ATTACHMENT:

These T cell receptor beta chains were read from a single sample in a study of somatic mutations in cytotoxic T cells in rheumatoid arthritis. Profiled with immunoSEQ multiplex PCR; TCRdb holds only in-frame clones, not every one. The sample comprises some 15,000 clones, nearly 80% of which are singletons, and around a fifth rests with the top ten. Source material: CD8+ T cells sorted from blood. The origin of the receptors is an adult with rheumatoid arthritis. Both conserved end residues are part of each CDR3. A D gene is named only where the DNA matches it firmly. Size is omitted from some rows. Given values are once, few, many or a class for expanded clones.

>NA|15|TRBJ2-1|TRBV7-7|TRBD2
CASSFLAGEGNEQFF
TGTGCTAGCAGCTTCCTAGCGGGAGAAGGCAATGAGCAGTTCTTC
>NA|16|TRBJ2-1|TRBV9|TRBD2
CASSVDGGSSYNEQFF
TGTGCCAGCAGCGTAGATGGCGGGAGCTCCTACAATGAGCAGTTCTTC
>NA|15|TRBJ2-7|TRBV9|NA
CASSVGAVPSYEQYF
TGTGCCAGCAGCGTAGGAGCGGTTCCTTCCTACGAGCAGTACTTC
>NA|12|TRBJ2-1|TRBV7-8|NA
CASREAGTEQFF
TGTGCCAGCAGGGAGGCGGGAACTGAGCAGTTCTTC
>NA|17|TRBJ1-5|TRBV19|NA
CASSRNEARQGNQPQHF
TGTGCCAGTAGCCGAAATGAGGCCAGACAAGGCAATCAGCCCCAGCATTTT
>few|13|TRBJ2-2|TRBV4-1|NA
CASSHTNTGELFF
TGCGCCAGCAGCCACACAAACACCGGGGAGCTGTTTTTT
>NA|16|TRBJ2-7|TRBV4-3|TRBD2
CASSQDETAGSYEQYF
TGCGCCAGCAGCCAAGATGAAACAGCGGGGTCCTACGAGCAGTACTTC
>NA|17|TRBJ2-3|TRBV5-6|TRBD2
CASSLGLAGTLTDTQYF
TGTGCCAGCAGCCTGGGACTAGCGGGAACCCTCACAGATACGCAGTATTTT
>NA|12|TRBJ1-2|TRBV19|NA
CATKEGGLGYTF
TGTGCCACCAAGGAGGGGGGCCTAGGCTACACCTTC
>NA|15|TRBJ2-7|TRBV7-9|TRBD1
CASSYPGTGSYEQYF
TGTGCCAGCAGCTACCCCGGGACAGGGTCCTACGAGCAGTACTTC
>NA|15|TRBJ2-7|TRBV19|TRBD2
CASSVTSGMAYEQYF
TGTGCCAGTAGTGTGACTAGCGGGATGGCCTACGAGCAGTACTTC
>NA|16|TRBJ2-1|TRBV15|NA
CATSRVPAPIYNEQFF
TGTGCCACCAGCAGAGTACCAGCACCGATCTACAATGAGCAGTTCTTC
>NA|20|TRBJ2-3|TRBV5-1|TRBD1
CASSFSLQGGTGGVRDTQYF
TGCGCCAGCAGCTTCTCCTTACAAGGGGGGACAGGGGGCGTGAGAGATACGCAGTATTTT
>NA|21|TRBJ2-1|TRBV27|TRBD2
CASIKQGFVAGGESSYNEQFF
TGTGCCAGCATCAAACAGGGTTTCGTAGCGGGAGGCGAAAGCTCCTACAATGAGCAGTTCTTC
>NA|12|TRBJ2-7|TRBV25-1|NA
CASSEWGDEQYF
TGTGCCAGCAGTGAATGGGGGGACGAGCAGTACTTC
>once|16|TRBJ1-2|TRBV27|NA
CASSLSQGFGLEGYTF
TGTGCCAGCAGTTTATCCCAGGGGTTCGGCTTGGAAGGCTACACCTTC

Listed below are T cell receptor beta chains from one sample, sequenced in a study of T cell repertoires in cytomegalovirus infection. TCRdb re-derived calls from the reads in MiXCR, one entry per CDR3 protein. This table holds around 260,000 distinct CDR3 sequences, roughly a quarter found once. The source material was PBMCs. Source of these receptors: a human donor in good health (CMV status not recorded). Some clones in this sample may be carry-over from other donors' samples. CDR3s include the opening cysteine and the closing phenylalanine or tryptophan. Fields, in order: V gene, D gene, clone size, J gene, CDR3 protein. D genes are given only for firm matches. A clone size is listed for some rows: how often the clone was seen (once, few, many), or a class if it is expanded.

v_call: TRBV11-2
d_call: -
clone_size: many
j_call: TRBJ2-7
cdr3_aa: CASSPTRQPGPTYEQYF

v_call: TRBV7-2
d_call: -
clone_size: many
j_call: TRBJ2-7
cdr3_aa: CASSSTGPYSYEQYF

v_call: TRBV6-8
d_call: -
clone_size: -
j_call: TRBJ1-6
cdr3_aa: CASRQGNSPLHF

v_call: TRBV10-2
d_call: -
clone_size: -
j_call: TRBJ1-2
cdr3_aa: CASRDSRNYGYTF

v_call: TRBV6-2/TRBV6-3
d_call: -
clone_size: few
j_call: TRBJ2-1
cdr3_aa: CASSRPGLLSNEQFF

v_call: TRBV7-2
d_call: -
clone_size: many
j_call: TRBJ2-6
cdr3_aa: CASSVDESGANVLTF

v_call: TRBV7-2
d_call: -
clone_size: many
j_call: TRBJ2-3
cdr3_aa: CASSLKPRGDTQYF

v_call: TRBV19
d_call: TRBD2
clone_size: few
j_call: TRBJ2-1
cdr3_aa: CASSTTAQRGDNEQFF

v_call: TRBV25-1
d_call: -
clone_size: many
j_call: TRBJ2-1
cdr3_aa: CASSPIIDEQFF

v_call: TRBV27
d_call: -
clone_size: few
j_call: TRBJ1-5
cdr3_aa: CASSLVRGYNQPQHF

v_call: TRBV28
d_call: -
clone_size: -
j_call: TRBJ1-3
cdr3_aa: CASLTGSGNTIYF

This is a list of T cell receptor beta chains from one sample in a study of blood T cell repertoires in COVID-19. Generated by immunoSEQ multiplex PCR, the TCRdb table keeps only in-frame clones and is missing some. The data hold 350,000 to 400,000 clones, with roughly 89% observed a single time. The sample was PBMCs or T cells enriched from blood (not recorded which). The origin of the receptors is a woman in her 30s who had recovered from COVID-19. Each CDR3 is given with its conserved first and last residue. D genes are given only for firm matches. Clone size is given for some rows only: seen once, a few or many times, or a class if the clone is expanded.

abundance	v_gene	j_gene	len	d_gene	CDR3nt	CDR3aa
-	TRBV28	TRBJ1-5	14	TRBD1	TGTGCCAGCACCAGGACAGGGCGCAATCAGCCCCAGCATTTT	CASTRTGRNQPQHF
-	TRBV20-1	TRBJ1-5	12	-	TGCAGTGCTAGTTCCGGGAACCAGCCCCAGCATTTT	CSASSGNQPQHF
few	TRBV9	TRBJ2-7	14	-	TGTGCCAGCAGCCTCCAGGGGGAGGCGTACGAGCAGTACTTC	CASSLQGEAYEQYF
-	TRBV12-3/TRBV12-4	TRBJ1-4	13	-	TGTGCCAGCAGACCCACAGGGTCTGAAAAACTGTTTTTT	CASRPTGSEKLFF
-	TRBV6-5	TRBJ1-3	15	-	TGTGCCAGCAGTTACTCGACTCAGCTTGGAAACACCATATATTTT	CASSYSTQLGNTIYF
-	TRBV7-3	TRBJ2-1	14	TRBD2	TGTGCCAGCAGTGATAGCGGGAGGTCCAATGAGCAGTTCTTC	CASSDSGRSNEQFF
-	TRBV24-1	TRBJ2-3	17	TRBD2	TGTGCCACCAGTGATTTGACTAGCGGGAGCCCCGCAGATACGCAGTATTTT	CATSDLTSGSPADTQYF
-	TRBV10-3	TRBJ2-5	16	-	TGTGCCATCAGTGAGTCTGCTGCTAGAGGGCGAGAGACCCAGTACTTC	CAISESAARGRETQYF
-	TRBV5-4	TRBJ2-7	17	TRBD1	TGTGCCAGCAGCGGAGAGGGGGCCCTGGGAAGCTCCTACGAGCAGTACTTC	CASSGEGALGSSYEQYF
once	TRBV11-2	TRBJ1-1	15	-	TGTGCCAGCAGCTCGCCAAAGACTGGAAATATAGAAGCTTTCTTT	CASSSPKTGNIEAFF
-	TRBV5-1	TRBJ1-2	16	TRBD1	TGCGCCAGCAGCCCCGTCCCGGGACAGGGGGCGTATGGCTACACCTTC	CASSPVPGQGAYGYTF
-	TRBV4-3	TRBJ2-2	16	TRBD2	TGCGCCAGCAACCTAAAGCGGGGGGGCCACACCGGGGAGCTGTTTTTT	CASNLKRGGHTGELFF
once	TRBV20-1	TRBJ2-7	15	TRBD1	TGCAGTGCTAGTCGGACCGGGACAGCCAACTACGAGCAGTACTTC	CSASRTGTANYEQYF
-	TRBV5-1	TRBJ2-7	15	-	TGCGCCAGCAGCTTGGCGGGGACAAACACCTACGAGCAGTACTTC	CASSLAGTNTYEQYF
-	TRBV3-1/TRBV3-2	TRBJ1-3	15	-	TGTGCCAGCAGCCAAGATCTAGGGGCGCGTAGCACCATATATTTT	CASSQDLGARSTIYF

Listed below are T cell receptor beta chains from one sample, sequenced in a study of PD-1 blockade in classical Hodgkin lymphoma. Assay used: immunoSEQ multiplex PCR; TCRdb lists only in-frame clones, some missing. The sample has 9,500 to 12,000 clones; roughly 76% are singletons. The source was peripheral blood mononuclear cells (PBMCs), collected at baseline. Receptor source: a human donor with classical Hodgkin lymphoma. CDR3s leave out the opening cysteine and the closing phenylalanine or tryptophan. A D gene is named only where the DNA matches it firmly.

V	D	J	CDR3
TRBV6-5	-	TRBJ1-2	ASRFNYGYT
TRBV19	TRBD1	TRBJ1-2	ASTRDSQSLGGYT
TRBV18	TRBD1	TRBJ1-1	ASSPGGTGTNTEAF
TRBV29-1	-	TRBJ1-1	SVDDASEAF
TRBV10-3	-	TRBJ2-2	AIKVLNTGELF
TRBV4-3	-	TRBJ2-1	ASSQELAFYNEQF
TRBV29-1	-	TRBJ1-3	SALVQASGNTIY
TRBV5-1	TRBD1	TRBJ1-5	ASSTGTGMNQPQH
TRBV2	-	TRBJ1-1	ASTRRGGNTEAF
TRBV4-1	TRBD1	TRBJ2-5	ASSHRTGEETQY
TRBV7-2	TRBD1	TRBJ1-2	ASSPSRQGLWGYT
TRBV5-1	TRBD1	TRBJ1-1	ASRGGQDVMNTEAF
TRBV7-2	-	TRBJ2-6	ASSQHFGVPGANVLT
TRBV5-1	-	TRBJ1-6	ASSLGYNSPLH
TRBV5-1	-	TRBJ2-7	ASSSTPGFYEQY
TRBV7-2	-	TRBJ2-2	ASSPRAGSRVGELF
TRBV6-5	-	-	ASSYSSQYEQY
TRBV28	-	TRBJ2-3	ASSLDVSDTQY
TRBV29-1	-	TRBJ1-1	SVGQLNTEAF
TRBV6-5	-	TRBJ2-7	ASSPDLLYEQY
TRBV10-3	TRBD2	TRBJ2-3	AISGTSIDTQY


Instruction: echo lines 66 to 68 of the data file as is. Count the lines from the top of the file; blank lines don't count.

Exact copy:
v_call: TRBV10-2
d_call: -
clone_size: -